The Thousand Autumns of Jacob de Zoet by David Mitchell (published by Sceptre, 2010, RRP £18.99, 469pp)
To the surprise of many, David Mitchell failed to make the 2010 Man Booker Prize shortlist for his much-touted fifth novel, The Thousand Autumns of Jacob de Zoet. In it, the tricksy tropes that characterised his earlier work – multiple narrative threads, generic pastiche, webs of intertextual connectivity spun across his entire canon; in short, the ‘parlour games’ he has been accused of playing out of habit – are at first glance absent here. It was this jettisoning of the postmodern baggage – and his consequent discovery of an authentic authorial voice, something those same detractors suggest he lacks – that was meant to have rendered the elusive golden nib his for the taking at last. Or at least, that was conventional wisdom: his failure to progress beyond the longlist – along with another hotly-tipped and controversial author, Christos Tsiolkas with The Slap – is perhaps to be considered (generously) a testament to the chronic unpredictability of the Booker judges.
Yet beyond this conventional wisdom, it is worth considering whether Mitchell has actually abandoned all that many of his previous conceits in writing this, his latest novel to engage with Japan (Mitchell himself lived there for close to a decade). Set in the dog days of feudal 18th Century Japan, Thousand Autumns tells the story of Jacob de Zoet, a young Dutch shipping clerk who pitches up on the man-made island of Dejima off the coast of Nagasaki, which functions as an outpost for tentative commercial exchange between Holland and Japan. He is charged with putting the shambolic accounts of the Dutch East India Company’s operations there into order and rooting out corruption within the organisation, and it is through his foreign eyes (and conspicuously ginger hair) that we watch events unfold on the isolationist Shogunate’s “sole window on the world”.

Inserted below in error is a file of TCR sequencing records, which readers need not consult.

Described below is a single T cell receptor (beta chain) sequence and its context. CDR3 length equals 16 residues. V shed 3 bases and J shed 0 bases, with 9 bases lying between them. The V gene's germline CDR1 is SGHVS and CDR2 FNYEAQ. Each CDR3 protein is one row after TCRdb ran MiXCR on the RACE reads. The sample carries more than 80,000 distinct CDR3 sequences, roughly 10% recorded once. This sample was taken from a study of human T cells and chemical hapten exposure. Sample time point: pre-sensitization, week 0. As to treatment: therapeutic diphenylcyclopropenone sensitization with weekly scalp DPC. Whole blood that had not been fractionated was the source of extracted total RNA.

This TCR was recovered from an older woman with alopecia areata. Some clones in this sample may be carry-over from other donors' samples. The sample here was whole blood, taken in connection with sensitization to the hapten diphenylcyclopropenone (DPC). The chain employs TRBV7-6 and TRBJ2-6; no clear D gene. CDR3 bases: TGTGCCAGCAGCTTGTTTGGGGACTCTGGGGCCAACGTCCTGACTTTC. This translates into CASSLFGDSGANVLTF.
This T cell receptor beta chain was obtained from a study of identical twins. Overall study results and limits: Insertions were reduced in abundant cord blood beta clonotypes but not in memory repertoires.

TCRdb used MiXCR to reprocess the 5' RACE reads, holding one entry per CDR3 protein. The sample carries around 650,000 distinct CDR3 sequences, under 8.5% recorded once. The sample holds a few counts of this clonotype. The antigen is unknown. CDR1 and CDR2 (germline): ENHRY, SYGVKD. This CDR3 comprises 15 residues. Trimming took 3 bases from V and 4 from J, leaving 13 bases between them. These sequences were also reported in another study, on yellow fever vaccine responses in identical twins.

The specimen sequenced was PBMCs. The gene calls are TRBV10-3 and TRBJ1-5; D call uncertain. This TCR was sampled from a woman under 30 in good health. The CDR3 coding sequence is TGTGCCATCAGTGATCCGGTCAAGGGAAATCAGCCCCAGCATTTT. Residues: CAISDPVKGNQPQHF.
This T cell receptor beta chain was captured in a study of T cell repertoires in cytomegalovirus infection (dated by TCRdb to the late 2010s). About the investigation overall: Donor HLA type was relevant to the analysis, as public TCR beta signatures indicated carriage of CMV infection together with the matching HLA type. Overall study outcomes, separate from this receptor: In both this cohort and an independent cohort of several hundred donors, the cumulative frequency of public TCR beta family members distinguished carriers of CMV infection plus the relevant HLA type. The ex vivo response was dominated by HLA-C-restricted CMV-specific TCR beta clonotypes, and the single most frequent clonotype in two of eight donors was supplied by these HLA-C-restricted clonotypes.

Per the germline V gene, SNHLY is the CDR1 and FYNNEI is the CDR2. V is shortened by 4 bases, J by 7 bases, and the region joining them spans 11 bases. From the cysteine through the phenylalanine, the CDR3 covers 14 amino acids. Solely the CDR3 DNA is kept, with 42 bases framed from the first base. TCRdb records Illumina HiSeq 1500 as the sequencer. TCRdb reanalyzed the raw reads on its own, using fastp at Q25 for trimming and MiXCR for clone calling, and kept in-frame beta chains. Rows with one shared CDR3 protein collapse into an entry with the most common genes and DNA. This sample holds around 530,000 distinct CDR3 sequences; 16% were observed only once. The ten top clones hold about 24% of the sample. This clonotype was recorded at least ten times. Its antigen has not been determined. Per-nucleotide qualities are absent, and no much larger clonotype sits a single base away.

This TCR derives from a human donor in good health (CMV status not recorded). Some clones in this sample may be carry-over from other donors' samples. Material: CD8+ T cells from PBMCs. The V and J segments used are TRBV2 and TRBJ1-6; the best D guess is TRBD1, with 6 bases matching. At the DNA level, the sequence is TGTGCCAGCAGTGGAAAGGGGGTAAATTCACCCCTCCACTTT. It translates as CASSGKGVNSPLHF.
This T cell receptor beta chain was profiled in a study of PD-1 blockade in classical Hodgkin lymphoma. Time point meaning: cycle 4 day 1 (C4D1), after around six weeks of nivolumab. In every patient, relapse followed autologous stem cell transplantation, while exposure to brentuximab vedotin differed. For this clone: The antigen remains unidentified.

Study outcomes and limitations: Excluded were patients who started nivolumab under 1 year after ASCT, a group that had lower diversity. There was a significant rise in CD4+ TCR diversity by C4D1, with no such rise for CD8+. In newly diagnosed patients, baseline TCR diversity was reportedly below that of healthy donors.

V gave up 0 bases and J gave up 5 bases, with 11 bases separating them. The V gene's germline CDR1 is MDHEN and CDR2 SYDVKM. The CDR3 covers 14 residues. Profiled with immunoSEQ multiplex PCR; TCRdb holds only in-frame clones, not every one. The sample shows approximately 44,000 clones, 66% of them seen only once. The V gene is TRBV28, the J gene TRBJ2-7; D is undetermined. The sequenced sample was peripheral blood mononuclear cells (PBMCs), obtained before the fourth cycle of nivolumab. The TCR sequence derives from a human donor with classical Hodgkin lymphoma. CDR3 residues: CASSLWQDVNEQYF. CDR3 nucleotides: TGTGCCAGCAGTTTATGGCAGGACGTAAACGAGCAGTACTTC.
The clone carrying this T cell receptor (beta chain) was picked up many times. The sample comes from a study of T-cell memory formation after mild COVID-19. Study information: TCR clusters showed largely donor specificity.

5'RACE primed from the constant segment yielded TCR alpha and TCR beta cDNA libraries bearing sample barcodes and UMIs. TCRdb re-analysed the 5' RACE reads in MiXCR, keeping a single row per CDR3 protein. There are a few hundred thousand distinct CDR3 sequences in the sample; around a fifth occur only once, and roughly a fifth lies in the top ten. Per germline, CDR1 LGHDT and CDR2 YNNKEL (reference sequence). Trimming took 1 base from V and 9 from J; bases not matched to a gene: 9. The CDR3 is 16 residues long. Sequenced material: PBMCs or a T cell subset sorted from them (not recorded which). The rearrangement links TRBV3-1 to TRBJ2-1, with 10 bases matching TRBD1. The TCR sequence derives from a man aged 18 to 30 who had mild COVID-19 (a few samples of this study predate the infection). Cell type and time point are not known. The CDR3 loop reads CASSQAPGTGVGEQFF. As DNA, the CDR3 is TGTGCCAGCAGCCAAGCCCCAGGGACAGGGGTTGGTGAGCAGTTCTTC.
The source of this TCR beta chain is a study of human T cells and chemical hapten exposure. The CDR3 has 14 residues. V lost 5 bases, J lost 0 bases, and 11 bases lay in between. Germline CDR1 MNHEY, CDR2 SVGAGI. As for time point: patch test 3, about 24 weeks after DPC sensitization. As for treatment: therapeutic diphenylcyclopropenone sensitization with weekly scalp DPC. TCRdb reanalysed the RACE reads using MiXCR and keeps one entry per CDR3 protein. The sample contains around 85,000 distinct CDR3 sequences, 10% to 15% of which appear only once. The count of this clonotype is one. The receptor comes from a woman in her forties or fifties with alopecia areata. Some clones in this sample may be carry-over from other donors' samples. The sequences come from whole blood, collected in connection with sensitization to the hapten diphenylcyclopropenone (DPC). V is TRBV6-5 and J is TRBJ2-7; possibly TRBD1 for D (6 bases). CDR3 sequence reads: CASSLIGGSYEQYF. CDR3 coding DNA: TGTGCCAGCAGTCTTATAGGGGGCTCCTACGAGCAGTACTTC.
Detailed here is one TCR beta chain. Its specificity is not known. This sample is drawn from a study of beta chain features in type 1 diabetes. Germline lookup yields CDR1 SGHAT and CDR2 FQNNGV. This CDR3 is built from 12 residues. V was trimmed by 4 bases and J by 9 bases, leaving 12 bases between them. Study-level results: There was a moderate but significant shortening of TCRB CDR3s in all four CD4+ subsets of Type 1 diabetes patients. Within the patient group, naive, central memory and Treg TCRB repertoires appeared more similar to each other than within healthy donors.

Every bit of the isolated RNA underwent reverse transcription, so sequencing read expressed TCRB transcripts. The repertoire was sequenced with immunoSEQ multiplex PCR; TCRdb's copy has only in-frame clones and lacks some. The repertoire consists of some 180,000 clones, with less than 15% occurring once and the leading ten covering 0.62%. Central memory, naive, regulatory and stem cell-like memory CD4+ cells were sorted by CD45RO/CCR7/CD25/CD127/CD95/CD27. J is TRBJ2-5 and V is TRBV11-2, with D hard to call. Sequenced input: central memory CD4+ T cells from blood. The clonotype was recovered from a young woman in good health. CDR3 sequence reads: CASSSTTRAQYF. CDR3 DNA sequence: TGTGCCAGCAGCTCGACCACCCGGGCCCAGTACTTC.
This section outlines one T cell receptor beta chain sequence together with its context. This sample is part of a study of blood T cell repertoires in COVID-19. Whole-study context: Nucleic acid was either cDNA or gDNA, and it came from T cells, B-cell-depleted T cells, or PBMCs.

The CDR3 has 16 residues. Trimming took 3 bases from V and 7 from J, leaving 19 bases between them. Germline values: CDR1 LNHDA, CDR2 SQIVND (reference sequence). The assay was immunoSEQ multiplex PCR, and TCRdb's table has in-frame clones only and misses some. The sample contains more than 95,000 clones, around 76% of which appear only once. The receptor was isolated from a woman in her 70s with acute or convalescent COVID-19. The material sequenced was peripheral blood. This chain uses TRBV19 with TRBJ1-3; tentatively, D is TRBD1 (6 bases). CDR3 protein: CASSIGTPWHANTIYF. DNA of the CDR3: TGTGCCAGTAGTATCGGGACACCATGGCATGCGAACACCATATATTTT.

Green, uptight and full of Protestant righteousness, Jacob starts out with the most pristine of intentions – he wants to save enough money during his Dejima tenure to be able to return home a made man, marry his fiancé and satisfy her father’s demands for status and solvency. But like the Company’s corrupt ledgers, things quickly go awry for young Jacob, who inevitably falls – it is left ambiguous whether in love or in lust – for scarred midwife Abigawa Orito. After a series of cringeworthy attempts to court her favour – more David Mitchell, Peep Show than David Mitchell, Ghostwritten – Orito is spirited away to a secluded mountain monastery by the enigmatic lord of the realm, Enomoto, and the first section concludes with Jacob rescinding all hope of love conquering the cultural divide and buying himself a courtesan to assuage his dejection instead (WWJS?).
At this point, straight-laced Jacob’s functioning as the sole narrative anchor (of course, he is simply racked with guilt for sleeping with a prostitute) starts to wear a smidgen thin. But Mitchell does well to anticipate this: the book unexpectedly changes tack in the second section, resolving to the Nagasaki mainland where it oscillates between the stories of Orito, held captive in Enomoto’s sanctuary-cum-baby-factory, and that of her former lover (and Jacob’s interpreter) Ogawa Uzaemon, who is determined to free her. Where the bildungsroman structure of the first act is occasionally tedious, the second assumes the guise of a pacy Kurasawa-esque thriller (which teases us with a heroic denouement which in fact never comes; instead we discover that Orito’s would-be rescuers are spies for Enomoto, who in an emotionally withering anti-climax dispatches a defenceless Ogawa to the afterlife with a bullet to the head).